The main objective of this project is to contribute to the development of sustainable seed dissemination mechanisms for new varieties of staple crops with a high level of varietal diversity in Mali, Burkina Faso and Niger. The project targets strengthening farmers’ organizations for seed commercialization, production and quality control. As the agro-climatic and institutional environment differ between the three countries, as well between the different sites in each country, the project produces a series of cases for comparison, and joint analysis.
The first objective of the project is to strengthen the capacity of farmer organizations, or cooperatives to produce and disseminate high quality seed of several varieties to a large number of farmers. The second objective is to develop quality standards, and quality control mechanisms that work for both the producers, as well as the buyers of this seed. The third objective is related to monitoring the effects of the seed dissemination in the target area.
In each country researchers and two or three different farmer organizations work together to achieve progress towards these objectives. As the conditions in each country differ substantially the report for this project is presented by country. Within each country section the report is organized according to the objectives of the project.
The Team in Mali works at three sites, two of which focus on sorghum in Soudanian zone, and one focuses on the northern Sahelian region, where pearl millet is the only cereal that can be grown successfully in rain-fed conditions. The variety testing tools, for identification of new varieties for dissemination is now well established for sorghum, and starts to receive new lines that come from the farmers’ selection efforts as well the first locally bred hybrid. In one region the newly established seed cooperative is steadily moving forward. Seed marketing in the local area is proving more difficult than expected, and the group has made significant changes in their strategy: New varieties are under production, increased contacts with input dealers outside the project zone, and with projects. The Group in the cotton growing area has made good progress in working towards more of a grain market driven seed demand, with one variety that has specific grain characteristics. Both groups have opted for certification of the seeds produced, to facilitate sales outside the areas of the project. The pearl millet group has made a concerted effort during the past year to increase seed of three new varieties that farmers had chosen from trials conducted over the previous two years. Farmers were trained in seed production, and the pearl millet researchers could visit at key times during the growing season. The Mali team has decided to put forth more diverse efforts of linking seed production with different grain marketing options. As cereal prices are high at present, there is much interest among farmers to produce more cereal surplus for marketing. The two sorghum groups have decided to invest more efforts into testing also pearl millet varieties, for future seed production.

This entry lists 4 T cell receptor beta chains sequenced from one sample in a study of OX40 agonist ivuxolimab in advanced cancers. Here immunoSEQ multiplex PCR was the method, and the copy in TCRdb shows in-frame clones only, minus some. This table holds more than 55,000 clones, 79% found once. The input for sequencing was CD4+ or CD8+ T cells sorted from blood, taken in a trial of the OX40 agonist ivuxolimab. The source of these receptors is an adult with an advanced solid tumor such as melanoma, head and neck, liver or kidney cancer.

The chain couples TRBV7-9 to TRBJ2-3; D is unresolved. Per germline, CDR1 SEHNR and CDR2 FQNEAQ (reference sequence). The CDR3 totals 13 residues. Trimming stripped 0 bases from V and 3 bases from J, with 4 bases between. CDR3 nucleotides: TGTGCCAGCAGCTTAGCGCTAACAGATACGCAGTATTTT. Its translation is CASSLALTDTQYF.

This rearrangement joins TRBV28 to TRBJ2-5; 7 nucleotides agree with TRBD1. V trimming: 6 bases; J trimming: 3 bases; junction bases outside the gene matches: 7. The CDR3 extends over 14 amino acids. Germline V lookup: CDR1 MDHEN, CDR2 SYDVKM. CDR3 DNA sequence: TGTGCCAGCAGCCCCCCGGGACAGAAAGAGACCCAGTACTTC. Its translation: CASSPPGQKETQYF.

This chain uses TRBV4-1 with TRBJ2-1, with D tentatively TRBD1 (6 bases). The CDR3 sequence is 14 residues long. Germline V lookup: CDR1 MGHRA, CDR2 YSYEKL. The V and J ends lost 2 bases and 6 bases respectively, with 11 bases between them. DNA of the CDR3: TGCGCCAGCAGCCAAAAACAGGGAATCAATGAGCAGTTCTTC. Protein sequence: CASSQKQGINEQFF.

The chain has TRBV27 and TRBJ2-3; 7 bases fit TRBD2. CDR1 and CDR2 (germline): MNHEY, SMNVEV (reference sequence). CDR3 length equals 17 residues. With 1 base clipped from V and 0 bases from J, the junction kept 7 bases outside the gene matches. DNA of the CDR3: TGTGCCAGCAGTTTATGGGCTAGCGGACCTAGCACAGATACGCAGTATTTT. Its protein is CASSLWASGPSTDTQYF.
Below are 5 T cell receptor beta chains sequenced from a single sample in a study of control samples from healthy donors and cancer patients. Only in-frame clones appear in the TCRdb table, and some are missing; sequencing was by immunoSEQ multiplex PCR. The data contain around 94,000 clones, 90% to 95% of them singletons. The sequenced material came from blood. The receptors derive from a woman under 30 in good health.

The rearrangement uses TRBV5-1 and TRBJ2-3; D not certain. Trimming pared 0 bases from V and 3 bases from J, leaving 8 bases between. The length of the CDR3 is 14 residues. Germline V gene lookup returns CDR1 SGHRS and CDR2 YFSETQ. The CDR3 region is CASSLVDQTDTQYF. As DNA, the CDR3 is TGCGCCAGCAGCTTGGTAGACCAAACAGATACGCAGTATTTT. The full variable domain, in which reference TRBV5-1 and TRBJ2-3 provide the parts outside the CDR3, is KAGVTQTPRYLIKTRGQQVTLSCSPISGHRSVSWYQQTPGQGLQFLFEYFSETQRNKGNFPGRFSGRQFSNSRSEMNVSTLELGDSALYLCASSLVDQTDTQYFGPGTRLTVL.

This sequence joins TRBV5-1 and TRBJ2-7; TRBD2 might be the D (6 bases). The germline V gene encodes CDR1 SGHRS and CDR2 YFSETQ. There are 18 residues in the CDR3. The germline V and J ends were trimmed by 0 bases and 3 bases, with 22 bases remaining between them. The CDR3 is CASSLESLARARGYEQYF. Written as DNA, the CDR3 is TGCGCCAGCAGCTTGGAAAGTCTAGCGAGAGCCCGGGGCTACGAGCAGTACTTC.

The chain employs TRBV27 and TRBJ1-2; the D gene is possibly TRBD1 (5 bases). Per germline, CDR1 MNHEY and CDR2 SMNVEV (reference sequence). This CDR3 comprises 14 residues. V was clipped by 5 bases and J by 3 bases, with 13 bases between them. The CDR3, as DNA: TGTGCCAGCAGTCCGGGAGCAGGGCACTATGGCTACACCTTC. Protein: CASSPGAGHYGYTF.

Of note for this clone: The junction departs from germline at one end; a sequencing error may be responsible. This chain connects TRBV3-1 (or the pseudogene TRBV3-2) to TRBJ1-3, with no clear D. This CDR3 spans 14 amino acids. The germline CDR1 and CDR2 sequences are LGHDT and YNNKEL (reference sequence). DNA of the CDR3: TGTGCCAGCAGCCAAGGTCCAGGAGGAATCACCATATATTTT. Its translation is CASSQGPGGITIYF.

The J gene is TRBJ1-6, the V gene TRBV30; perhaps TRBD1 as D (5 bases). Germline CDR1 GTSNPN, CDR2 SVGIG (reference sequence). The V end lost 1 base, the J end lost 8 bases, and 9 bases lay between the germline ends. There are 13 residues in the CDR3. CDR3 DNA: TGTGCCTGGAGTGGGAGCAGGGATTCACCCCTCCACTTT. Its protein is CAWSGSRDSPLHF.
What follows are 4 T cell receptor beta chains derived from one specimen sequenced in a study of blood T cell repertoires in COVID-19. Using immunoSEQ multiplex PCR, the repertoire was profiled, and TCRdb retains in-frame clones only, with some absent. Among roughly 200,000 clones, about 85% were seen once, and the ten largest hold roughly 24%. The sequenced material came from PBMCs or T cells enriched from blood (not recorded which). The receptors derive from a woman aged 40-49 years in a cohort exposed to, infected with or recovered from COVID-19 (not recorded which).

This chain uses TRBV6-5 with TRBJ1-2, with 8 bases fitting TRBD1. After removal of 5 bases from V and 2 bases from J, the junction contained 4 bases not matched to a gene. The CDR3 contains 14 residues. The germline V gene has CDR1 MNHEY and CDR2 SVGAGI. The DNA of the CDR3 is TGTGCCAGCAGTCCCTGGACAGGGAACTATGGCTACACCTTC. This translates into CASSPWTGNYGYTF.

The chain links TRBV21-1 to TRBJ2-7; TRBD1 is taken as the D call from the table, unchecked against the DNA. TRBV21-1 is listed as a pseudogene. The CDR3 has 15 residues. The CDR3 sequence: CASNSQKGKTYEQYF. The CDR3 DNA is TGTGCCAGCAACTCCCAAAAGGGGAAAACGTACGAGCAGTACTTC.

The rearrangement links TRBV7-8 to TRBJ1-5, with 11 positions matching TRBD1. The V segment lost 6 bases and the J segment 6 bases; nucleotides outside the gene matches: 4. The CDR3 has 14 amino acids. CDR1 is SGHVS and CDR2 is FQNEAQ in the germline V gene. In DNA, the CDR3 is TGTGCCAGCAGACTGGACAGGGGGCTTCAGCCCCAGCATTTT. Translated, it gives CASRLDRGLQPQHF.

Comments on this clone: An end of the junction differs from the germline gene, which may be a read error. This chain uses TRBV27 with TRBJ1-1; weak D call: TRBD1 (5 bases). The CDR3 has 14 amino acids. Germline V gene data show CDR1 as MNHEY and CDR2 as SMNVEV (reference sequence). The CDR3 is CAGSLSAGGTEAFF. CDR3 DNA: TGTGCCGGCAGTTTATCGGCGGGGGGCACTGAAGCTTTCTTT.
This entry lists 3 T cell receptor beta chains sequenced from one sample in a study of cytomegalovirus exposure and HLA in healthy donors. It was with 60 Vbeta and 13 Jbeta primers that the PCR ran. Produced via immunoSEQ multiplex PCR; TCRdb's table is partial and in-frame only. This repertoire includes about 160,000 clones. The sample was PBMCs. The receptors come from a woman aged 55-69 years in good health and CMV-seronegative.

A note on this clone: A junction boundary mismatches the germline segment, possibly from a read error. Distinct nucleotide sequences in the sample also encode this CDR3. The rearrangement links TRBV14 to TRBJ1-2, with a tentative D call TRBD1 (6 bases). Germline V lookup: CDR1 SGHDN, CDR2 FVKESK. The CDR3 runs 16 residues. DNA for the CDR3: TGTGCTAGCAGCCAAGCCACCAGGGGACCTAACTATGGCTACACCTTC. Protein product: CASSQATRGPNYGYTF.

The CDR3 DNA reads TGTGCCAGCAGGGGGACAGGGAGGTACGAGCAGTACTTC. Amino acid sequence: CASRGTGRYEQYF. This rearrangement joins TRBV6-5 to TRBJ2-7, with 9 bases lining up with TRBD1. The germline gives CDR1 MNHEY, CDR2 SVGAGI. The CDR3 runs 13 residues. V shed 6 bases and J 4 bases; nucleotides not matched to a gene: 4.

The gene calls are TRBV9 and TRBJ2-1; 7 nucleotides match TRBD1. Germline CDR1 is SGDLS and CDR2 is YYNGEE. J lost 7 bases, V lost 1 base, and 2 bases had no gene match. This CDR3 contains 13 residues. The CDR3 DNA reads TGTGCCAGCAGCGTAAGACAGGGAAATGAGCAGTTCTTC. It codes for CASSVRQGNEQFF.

The group in Burkina Faso works at two different sites on sorghum, Kaya, on the centeal plateau, were rainfall is lower, and soils are very poor, and the Boucle du Mouhoum area, part of the Burkina Faso cotton belt. The team has made specific effort at training the farmers’ organizations, so that they can manage variety trials, and seed production more independently. Farmers were highly appreciative of these efforts, and have invested themselves in moving the project activities forward with much energy. The project team has also made a considerable effort at conducting a more detailed diagnostic study about seed dissemination and marketing in particular. These studies are still ongoing. Seed marketing in Burkina Faso is being affected by the new legislation that has come into force a year ago. The team has made specific efforts to discuss with the farmer organizations, as well as with the respective Government services, the difficulties that arise for farmers’ seed commercialization and marketing. The government officials seem to ready to make adjustments to the procedures, so that farmers can continue to invest in seed production, with a reasonable chance of achieving good profits.